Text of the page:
Geordie Beamish produced his most accomplished performance in a Black Singlet to finish an outstanding sixth in a high-class men’s 5000m – which boasted the two fastest men in the world this year and the Commonwealth 10,000m champion Jacob Kiplimo of Uganda.

The 25-year-old Hawke’s Bay raised athlete finished with his trademark kick to stop the clock in 13:21.71 and can gain enormous satisfaction from his efforts in a thrilling race won by Uganda’s Jacob Kiplimo in 13:08:08, who completed the 5000m and 10,000m double here in Birmingham.

The Kenyan trio of athletes controlled what was a relatively slow-run first half of the race and when the field hit the 3000m split in 8:01 – Geordie was still attached to the back of an 11-strong lead pack.

As the pace started to crank up, the race splintered and he lost contact with the strong African challenge at the front but with 1km remaining he had moved up to ninth,

In a strong finish to his 12-and-a-half lap quest, the US-based athlete entered the home straight in seventh but accelerated past the English athlete Patrick Dever into sixth place having completed the final 1km in a swift 2:35.

“It was a step in the right direction to be a part of the New Zealand team and to compete here in this incredible stadium,” added Geordie.

“I was feeling pretty good for the majority, pretty comfortable, but then the Kenyans really turned it on the last mile, and I lost a bit of contact with the second group. The top three are probably in a different league, but I thought I probably could have got fourth I should have hung on to those next couple of athletes (the fourth and fifth place finishers).

“I got stuck in no man’s land (in the last four laps) with a bit of wind for a while, but I had a good last lap, so I’m not too disappointed.”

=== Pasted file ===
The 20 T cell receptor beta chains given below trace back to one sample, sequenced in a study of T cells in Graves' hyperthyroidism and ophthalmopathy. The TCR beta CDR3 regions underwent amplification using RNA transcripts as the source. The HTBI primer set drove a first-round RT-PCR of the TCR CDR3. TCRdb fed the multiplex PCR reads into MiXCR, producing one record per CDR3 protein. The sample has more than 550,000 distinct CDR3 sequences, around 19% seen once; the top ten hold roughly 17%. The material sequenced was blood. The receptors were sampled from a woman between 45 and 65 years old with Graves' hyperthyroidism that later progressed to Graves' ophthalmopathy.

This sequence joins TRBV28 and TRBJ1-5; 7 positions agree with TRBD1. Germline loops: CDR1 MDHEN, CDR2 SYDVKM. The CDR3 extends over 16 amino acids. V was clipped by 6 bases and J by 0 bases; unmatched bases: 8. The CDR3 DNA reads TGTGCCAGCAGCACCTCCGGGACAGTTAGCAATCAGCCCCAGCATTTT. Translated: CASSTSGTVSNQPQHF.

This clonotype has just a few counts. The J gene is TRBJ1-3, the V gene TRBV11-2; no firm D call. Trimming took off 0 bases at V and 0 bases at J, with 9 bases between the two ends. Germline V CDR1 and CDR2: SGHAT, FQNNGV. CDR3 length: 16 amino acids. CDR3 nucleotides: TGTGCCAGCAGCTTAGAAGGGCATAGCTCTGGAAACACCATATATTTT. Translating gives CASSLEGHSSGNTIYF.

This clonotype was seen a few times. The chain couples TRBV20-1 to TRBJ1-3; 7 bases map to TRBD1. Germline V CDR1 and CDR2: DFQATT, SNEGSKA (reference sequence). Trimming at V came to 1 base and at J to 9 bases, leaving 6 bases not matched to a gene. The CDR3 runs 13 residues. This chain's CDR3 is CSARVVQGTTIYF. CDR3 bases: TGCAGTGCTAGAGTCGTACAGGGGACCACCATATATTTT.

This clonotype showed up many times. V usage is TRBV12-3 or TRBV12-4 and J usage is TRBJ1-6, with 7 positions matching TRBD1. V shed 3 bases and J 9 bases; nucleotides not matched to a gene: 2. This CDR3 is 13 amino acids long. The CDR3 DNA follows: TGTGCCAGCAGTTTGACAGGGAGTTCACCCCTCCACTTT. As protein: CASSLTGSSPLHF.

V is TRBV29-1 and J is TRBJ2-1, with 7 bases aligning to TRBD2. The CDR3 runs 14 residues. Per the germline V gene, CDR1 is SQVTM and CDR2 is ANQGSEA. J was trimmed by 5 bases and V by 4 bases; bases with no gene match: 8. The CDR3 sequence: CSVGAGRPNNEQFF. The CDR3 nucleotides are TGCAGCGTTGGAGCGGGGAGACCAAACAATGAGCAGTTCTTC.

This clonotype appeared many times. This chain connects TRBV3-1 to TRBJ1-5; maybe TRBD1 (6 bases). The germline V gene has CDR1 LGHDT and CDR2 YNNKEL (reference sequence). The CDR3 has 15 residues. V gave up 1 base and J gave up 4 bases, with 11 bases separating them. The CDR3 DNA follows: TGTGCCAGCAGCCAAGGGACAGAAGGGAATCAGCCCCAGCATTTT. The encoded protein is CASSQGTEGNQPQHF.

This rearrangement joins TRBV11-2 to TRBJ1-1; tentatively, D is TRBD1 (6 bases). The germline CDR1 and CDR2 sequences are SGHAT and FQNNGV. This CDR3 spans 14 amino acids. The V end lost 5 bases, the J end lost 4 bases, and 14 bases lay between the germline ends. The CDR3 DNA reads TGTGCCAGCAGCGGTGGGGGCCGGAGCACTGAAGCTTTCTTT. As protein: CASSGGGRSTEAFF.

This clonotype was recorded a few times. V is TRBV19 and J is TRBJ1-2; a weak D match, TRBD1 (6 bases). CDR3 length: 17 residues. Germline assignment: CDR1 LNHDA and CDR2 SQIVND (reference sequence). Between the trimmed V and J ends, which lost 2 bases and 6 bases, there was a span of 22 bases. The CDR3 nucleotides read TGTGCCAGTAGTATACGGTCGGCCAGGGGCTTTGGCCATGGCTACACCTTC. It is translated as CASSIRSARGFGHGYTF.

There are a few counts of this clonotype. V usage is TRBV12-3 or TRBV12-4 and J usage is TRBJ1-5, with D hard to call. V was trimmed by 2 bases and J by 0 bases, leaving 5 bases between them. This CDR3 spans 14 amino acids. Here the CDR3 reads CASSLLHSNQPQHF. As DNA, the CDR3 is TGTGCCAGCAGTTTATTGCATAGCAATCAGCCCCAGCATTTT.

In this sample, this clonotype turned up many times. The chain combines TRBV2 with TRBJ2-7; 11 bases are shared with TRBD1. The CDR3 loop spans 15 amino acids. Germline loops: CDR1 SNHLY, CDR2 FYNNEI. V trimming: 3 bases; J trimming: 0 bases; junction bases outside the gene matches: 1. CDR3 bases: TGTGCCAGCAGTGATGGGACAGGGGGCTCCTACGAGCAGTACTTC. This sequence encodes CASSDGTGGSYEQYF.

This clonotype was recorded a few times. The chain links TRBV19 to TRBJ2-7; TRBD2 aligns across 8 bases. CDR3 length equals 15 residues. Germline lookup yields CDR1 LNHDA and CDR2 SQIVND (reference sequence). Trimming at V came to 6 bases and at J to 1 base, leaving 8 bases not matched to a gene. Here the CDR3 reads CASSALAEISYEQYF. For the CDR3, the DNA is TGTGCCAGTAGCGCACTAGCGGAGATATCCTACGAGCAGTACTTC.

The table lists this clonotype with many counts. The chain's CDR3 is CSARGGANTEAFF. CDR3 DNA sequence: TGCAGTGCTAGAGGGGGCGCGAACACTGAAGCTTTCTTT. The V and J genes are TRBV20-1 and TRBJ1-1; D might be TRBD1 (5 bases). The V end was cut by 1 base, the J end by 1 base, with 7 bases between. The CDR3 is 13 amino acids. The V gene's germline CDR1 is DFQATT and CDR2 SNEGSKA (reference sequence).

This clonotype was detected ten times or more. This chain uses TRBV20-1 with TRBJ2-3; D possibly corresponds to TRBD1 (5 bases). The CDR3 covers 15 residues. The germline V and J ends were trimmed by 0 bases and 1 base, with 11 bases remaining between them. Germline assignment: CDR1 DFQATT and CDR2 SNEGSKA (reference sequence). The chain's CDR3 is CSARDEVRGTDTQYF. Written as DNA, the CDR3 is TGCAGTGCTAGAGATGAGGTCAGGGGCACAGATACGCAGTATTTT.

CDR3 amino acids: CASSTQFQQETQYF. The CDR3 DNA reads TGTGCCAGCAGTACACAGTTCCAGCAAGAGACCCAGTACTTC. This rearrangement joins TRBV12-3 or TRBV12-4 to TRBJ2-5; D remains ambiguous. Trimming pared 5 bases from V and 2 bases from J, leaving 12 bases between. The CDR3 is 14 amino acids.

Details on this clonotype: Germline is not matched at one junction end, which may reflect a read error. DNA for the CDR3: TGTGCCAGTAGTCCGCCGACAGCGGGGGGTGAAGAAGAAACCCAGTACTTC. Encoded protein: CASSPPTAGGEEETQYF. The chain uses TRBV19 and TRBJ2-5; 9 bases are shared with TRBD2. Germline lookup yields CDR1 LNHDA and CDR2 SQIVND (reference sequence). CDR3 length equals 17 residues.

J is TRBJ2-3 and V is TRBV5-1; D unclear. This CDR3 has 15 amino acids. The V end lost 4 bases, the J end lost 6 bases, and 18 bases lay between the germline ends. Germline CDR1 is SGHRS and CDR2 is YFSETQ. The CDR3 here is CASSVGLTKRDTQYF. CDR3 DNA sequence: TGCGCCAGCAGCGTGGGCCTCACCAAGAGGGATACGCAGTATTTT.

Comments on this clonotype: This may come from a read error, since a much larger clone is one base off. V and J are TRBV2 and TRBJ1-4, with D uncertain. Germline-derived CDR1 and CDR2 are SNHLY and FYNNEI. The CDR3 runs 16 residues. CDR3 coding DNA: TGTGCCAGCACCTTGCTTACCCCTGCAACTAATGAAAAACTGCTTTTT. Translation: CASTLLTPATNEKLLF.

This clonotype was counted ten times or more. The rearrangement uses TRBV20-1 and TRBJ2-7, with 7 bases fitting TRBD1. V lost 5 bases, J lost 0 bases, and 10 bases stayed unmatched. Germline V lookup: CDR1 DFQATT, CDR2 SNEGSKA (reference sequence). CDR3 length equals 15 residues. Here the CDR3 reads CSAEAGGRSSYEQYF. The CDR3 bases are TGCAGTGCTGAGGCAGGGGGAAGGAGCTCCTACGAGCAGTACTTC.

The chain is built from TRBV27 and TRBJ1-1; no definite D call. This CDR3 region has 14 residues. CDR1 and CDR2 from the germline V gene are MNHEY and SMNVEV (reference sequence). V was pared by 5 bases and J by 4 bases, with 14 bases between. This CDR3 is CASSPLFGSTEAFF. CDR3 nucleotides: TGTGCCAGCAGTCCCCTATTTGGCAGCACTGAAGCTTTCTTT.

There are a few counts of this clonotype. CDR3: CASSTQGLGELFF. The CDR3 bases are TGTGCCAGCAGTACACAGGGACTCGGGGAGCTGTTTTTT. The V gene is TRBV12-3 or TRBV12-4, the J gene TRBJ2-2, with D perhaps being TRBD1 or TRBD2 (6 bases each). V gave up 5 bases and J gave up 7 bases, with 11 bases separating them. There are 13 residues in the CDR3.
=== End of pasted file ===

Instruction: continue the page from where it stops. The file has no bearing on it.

Portia Bing, the first ever Kiwi to reach a women’s 400m hurdles final at a Commonwealth Games, placed seventh in 56.36.

It was always a huge challenge for Portia running in the outside lane, but running with aggression and intent she made a solid start over the first 100m and was holding off the threat of England’s Jessie Knight on her immediate inside.

The New Zealand 400m hurdles record-holder flowed nicely down the back straight and enjoyed a good final bend still in the medal hunt leading into the home straight.

However, in a dramatic finale to the race in which several of the key positions switched several times, Portia eventually placed seventh in a race won by Jamaican Janieve Russell, who successfully defended her title in a time of 54.14.

‘It was a huge experience. When I saw the draw, I knew running in lane nine would be difficult being chased by girls that run 53 low 54 high. I had to go out hard. It was a massive learning experience but only in a really positive way, although this is one of those things that you can’t recreate at home.”

On her efforts over the past few weeks both the World Championships in Eugene and at the Birmingham 2022 Commonwealth Games she said: “I’m absolutely happy. The World Championships and Commonwealth Games were my two goals this year. I’m up against girls who are professionals, athletics is not my full-time professional job, so to be able to compete at this level makes me really excited.”

The final two Kiwis in action inside the Alexandra Stadium compete on Sunday night NZ time

10.20pm – Quentin Rew – Men’s 10,000m track walk

10.35pm – Tori Peeters – Women’s javelin final

For full results go here.